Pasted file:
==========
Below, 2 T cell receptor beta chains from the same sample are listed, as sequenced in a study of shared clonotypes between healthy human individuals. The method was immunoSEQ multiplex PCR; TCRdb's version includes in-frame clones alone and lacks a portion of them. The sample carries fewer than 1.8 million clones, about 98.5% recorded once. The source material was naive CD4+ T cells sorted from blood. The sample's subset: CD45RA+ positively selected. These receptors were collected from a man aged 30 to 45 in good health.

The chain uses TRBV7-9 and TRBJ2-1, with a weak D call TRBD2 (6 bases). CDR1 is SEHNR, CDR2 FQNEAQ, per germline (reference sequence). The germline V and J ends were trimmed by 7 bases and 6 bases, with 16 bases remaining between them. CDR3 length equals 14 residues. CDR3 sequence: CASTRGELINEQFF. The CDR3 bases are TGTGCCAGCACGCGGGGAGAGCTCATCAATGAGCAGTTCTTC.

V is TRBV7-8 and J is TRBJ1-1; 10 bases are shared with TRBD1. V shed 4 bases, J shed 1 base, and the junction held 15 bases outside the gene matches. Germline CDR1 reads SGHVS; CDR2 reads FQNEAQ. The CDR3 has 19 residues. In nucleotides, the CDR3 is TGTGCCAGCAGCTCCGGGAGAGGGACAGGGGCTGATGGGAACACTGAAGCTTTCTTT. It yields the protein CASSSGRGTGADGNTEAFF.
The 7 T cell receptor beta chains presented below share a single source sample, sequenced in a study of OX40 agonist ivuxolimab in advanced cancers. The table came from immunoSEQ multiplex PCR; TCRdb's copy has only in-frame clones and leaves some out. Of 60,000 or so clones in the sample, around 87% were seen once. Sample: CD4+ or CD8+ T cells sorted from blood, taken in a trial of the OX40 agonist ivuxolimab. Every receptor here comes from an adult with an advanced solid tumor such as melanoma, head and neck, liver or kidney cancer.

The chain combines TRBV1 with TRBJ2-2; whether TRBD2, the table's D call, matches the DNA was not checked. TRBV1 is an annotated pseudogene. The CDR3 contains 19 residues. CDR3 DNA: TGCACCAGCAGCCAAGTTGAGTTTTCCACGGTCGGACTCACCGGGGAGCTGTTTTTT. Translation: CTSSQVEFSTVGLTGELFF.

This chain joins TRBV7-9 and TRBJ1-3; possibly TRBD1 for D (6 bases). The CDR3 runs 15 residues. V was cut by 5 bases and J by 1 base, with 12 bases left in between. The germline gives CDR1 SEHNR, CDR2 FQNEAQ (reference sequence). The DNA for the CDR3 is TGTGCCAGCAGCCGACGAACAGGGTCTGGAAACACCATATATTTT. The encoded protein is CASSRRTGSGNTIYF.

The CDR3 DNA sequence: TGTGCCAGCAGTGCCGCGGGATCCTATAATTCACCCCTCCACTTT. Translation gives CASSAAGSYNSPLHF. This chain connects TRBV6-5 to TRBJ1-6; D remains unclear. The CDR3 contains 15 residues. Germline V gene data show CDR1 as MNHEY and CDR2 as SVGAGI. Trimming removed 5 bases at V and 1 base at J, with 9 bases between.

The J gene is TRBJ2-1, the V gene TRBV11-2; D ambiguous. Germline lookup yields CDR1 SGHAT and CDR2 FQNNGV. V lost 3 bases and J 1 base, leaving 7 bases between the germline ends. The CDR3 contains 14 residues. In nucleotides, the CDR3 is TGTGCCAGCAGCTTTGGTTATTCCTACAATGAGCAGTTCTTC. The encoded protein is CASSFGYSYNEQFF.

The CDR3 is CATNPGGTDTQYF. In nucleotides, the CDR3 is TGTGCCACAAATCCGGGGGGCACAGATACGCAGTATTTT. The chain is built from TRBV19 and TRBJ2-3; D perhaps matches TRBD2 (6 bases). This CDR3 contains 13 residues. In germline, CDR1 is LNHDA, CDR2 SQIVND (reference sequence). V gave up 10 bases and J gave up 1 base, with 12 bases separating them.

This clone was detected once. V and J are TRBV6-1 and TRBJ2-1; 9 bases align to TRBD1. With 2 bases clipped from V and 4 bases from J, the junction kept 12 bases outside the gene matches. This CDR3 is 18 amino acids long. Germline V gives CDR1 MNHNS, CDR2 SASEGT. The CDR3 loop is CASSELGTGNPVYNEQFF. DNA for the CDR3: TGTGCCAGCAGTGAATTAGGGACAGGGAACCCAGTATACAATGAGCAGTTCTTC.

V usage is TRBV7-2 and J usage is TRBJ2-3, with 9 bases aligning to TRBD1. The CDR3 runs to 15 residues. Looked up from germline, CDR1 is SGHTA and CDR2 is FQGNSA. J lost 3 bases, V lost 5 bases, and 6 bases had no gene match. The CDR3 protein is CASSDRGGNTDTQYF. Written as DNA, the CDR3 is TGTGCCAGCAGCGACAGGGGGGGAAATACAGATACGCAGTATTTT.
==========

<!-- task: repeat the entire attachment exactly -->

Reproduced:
Below, 2 T cell receptor beta chains from the same sample are listed, as sequenced in a study of shared clonotypes between healthy human individuals. The method was immunoSEQ multiplex PCR; TCRdb's version includes in-frame clones alone and lacks a portion of them. The sample carries fewer than 1.8 million clones, about 98.5% recorded once. The source material was naive CD4+ T cells sorted from blood. The sample's subset: CD45RA+ positively selected. These receptors were collected from a man aged 30 to 45 in good health.

The chain uses TRBV7-9 and TRBJ2-1, with a weak D call TRBD2 (6 bases). CDR1 is SEHNR, CDR2 FQNEAQ, per germline (reference sequence). The germline V and J ends were trimmed by 7 bases and 6 bases, with 16 bases remaining between them. CDR3 length equals 14 residues. CDR3 sequence: CASTRGELINEQFF. The CDR3 bases are TGTGCCAGCACGCGGGGAGAGCTCATCAATGAGCAGTTCTTC.

V is TRBV7-8 and J is TRBJ1-1; 10 bases are shared with TRBD1. V shed 4 bases, J shed 1 base, and the junction held 15 bases outside the gene matches. Germline CDR1 reads SGHVS; CDR2 reads FQNEAQ. The CDR3 has 19 residues. In nucleotides, the CDR3 is TGTGCCAGCAGCTCCGGGAGAGGGACAGGGGCTGATGGGAACACTGAAGCTTTCTTT. It yields the protein CASSSGRGTGADGNTEAFF.
The 7 T cell receptor beta chains presented below share a single source sample, sequenced in a study of OX40 agonist ivuxolimab in advanced cancers. The table came from immunoSEQ multiplex PCR; TCRdb's copy has only in-frame clones and leaves some out. Of 60,000 or so clones in the sample, around 87% were seen once. Sample: CD4+ or CD8+ T cells sorted from blood, taken in a trial of the OX40 agonist ivuxolimab. Every receptor here comes from an adult with an advanced solid tumor such as melanoma, head and neck, liver or kidney cancer.

The chain combines TRBV1 with TRBJ2-2; whether TRBD2, the table's D call, matches the DNA was not checked. TRBV1 is an annotated pseudogene. The CDR3 contains 19 residues. CDR3 DNA: TGCACCAGCAGCCAAGTTGAGTTTTCCACGGTCGGACTCACCGGGGAGCTGTTTTTT. Translation: CTSSQVEFSTVGLTGELFF.

This chain joins TRBV7-9 and TRBJ1-3; possibly TRBD1 for D (6 bases). The CDR3 runs 15 residues. V was cut by 5 bases and J by 1 base, with 12 bases left in between. The germline gives CDR1 SEHNR, CDR2 FQNEAQ (reference sequence). The DNA for the CDR3 is TGTGCCAGCAGCCGACGAACAGGGTCTGGAAACACCATATATTTT. The encoded protein is CASSRRTGSGNTIYF.

The CDR3 DNA sequence: TGTGCCAGCAGTGCCGCGGGATCCTATAATTCACCCCTCCACTTT. Translation gives CASSAAGSYNSPLHF. This chain connects TRBV6-5 to TRBJ1-6; D remains unclear. The CDR3 contains 15 residues. Germline V gene data show CDR1 as MNHEY and CDR2 as SVGAGI. Trimming removed 5 bases at V and 1 base at J, with 9 bases between.

The J gene is TRBJ2-1, the V gene TRBV11-2; D ambiguous. Germline lookup yields CDR1 SGHAT and CDR2 FQNNGV. V lost 3 bases and J 1 base, leaving 7 bases between the germline ends. The CDR3 contains 14 residues. In nucleotides, the CDR3 is TGTGCCAGCAGCTTTGGTTATTCCTACAATGAGCAGTTCTTC. The encoded protein is CASSFGYSYNEQFF.

The CDR3 is CATNPGGTDTQYF. In nucleotides, the CDR3 is TGTGCCACAAATCCGGGGGGCACAGATACGCAGTATTTT. The chain is built from TRBV19 and TRBJ2-3; D perhaps matches TRBD2 (6 bases). This CDR3 contains 13 residues. In germline, CDR1 is LNHDA, CDR2 SQIVND (reference sequence). V gave up 10 bases and J gave up 1 base, with 12 bases separating them.

This clone was detected once. V and J are TRBV6-1 and TRBJ2-1; 9 bases align to TRBD1. With 2 bases clipped from V and 4 bases from J, the junction kept 12 bases outside the gene matches. This CDR3 is 18 amino acids long. Germline V gives CDR1 MNHNS, CDR2 SASEGT. The CDR3 loop is CASSELGTGNPVYNEQFF. DNA for the CDR3: TGTGCCAGCAGTGAATTAGGGACAGGGAACCCAGTATACAATGAGCAGTTCTTC.

V usage is TRBV7-2 and J usage is TRBJ2-3, with 9 bases aligning to TRBD1. The CDR3 runs to 15 residues. Looked up from germline, CDR1 is SGHTA and CDR2 is FQGNSA. J lost 3 bases, V lost 5 bases, and 6 bases had no gene match. The CDR3 protein is CASSDRGGNTDTQYF. Written as DNA, the CDR3 is TGTGCCAGCAGCGACAGGGGGGGAAATACAGATACGCAGTATTTT.